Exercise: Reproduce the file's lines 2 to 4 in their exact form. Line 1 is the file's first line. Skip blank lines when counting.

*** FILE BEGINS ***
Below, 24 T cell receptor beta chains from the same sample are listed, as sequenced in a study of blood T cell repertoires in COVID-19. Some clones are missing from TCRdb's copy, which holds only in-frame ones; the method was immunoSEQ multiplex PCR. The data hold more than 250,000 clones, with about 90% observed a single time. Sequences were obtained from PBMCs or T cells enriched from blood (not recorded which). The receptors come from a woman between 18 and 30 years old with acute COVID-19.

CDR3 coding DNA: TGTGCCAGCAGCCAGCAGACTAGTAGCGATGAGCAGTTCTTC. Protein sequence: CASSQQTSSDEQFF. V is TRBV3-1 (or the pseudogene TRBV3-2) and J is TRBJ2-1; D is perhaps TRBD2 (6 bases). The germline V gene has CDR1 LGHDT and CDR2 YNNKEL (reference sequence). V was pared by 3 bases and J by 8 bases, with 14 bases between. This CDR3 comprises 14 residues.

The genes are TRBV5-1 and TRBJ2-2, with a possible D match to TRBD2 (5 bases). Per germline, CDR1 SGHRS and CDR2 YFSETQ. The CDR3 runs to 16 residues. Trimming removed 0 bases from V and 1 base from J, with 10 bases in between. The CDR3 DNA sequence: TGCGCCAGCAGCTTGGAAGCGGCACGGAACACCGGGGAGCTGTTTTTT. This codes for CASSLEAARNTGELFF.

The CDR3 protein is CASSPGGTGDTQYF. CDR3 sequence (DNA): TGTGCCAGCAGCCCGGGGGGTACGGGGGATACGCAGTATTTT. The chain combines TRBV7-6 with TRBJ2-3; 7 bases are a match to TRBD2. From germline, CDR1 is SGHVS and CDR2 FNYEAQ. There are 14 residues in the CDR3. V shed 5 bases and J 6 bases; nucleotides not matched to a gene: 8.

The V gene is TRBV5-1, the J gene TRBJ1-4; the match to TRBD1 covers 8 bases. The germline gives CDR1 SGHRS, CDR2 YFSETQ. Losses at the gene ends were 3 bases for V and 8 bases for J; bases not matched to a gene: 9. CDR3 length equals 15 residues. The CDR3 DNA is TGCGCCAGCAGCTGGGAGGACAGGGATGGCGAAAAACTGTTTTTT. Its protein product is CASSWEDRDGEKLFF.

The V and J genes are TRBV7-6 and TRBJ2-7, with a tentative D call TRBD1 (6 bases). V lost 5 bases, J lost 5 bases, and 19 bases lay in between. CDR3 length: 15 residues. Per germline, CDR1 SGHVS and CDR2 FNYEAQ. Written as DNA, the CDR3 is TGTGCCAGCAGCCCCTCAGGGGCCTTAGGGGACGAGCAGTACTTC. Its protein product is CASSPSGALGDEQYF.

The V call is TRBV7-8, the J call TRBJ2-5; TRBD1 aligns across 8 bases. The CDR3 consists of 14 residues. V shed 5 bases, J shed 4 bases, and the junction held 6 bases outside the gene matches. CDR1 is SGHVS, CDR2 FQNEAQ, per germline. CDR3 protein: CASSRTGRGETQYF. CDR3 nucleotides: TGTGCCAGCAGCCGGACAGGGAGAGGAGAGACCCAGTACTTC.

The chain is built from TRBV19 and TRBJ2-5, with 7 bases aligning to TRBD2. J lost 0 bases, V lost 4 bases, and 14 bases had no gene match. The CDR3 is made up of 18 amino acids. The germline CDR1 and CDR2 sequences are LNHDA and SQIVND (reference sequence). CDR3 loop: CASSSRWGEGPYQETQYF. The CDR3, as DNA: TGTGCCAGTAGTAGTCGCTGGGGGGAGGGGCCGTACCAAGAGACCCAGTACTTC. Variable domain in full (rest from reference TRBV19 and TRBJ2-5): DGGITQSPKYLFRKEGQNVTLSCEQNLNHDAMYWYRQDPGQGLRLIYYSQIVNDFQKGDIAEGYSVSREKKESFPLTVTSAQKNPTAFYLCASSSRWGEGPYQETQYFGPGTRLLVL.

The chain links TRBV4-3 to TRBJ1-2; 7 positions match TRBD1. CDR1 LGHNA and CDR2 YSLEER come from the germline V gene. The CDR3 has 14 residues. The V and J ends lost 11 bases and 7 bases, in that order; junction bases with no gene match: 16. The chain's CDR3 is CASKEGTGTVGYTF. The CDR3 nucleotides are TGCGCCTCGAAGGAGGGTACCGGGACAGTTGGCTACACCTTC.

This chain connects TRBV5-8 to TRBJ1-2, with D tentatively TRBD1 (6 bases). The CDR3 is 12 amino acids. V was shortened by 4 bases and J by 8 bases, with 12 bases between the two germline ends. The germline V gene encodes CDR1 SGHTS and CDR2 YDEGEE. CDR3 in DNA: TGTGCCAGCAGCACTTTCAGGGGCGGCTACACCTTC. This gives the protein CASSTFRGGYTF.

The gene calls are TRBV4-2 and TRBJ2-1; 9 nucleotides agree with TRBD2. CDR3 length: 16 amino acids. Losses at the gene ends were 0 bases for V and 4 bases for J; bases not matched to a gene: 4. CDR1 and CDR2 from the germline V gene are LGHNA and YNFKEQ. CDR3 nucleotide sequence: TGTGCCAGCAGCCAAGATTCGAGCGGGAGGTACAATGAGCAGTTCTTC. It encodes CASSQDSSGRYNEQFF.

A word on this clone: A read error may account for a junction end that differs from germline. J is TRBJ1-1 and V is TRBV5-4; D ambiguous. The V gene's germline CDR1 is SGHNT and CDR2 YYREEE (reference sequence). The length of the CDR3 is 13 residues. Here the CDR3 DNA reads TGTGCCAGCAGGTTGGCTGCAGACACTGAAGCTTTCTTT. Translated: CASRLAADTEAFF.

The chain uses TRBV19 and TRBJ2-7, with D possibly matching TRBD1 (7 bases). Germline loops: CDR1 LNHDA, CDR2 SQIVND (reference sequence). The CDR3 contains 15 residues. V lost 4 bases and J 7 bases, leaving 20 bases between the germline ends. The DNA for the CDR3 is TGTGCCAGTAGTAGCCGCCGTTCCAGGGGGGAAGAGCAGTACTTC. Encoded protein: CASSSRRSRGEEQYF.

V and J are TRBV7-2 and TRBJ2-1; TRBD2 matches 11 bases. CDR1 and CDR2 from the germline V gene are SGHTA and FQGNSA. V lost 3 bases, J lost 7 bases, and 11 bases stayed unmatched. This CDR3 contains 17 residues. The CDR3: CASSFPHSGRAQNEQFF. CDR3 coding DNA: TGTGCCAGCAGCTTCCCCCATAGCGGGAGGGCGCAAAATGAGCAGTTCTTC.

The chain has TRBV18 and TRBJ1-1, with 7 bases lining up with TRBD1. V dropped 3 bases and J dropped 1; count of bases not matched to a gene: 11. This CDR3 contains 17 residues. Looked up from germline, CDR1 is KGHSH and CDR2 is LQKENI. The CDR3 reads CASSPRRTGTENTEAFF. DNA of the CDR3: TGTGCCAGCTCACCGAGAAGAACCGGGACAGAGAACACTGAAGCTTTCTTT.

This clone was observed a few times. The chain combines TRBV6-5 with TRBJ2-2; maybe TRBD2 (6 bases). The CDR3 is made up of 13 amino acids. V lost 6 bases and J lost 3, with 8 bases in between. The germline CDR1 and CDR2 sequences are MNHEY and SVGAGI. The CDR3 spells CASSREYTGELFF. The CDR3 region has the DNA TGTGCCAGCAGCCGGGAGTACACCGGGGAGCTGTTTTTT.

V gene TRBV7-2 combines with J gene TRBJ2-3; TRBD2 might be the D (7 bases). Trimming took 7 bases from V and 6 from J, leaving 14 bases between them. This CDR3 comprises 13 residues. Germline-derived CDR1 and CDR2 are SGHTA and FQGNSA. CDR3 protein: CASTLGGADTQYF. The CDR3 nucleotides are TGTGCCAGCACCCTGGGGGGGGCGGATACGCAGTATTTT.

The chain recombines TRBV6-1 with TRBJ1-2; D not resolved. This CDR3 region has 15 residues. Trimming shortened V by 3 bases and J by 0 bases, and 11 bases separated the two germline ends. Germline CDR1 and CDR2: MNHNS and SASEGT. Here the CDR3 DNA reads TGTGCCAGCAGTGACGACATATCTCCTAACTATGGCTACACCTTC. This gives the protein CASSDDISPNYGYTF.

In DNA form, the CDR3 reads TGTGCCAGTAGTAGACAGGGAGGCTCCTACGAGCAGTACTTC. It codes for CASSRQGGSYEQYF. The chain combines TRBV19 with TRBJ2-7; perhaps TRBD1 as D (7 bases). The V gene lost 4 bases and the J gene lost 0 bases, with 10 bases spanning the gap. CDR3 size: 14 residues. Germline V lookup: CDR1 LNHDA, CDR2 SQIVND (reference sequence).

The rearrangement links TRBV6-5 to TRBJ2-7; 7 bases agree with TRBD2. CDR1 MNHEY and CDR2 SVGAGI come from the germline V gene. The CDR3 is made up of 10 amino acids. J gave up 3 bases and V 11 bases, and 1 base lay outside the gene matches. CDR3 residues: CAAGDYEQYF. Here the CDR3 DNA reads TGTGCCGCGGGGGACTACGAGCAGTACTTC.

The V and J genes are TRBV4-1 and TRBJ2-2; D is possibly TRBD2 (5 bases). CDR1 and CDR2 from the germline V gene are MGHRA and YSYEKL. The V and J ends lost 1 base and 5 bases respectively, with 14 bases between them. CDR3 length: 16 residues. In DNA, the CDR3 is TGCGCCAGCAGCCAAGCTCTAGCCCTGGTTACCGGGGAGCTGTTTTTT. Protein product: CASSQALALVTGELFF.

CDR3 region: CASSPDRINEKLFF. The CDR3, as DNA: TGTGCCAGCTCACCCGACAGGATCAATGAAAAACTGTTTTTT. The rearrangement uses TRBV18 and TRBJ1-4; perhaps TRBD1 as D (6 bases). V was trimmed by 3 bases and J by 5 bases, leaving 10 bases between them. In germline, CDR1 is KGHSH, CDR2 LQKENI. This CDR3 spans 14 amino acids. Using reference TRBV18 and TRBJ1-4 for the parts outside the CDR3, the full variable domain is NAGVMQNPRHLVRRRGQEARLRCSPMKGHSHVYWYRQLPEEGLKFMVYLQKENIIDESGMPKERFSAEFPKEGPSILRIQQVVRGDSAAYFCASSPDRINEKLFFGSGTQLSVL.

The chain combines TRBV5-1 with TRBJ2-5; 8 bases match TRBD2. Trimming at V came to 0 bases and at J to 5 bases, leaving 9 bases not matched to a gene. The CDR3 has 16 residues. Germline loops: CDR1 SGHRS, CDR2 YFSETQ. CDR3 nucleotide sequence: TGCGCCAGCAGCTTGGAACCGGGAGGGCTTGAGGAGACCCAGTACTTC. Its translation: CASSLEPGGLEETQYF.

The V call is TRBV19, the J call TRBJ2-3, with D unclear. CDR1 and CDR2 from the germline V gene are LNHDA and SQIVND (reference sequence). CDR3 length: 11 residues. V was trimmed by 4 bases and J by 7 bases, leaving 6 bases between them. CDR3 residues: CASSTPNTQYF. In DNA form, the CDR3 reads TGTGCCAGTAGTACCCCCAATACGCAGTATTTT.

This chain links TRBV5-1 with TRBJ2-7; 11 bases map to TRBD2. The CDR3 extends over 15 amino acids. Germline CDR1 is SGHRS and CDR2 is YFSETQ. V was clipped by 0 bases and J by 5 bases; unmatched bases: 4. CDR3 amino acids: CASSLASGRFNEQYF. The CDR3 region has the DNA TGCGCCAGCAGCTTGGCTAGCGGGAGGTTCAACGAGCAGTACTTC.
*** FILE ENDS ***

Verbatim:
CDR3 coding DNA: TGTGCCAGCAGCCAGCAGACTAGTAGCGATGAGCAGTTCTTC. Protein sequence: CASSQQTSSDEQFF. V is TRBV3-1 (or the pseudogene TRBV3-2) and J is TRBJ2-1; D is perhaps TRBD2 (6 bases). The germline V gene has CDR1 LGHDT and CDR2 YNNKEL (reference sequence). V was pared by 3 bases and J by 8 bases, with 14 bases between. This CDR3 comprises 14 residues.

The genes are TRBV5-1 and TRBJ2-2, with a possible D match to TRBD2 (5 bases). Per germline, CDR1 SGHRS and CDR2 YFSETQ. The CDR3 runs to 16 residues. Trimming removed 0 bases from V and 1 base from J, with 10 bases in between. The CDR3 DNA sequence: TGCGCCAGCAGCTTGGAAGCGGCACGGAACACCGGGGAGCTGTTTTTT. This codes for CASSLEAARNTGELFF.

The CDR3 protein is CASSPGGTGDTQYF. CDR3 sequence (DNA): TGTGCCAGCAGCCCGGGGGGTACGGGGGATACGCAGTATTTT. The chain combines TRBV7-6 with TRBJ2-3; 7 bases are a match to TRBD2. From germline, CDR1 is SGHVS and CDR2 FNYEAQ. There are 14 residues in the CDR3. V shed 5 bases and J 6 bases; nucleotides not matched to a gene: 8.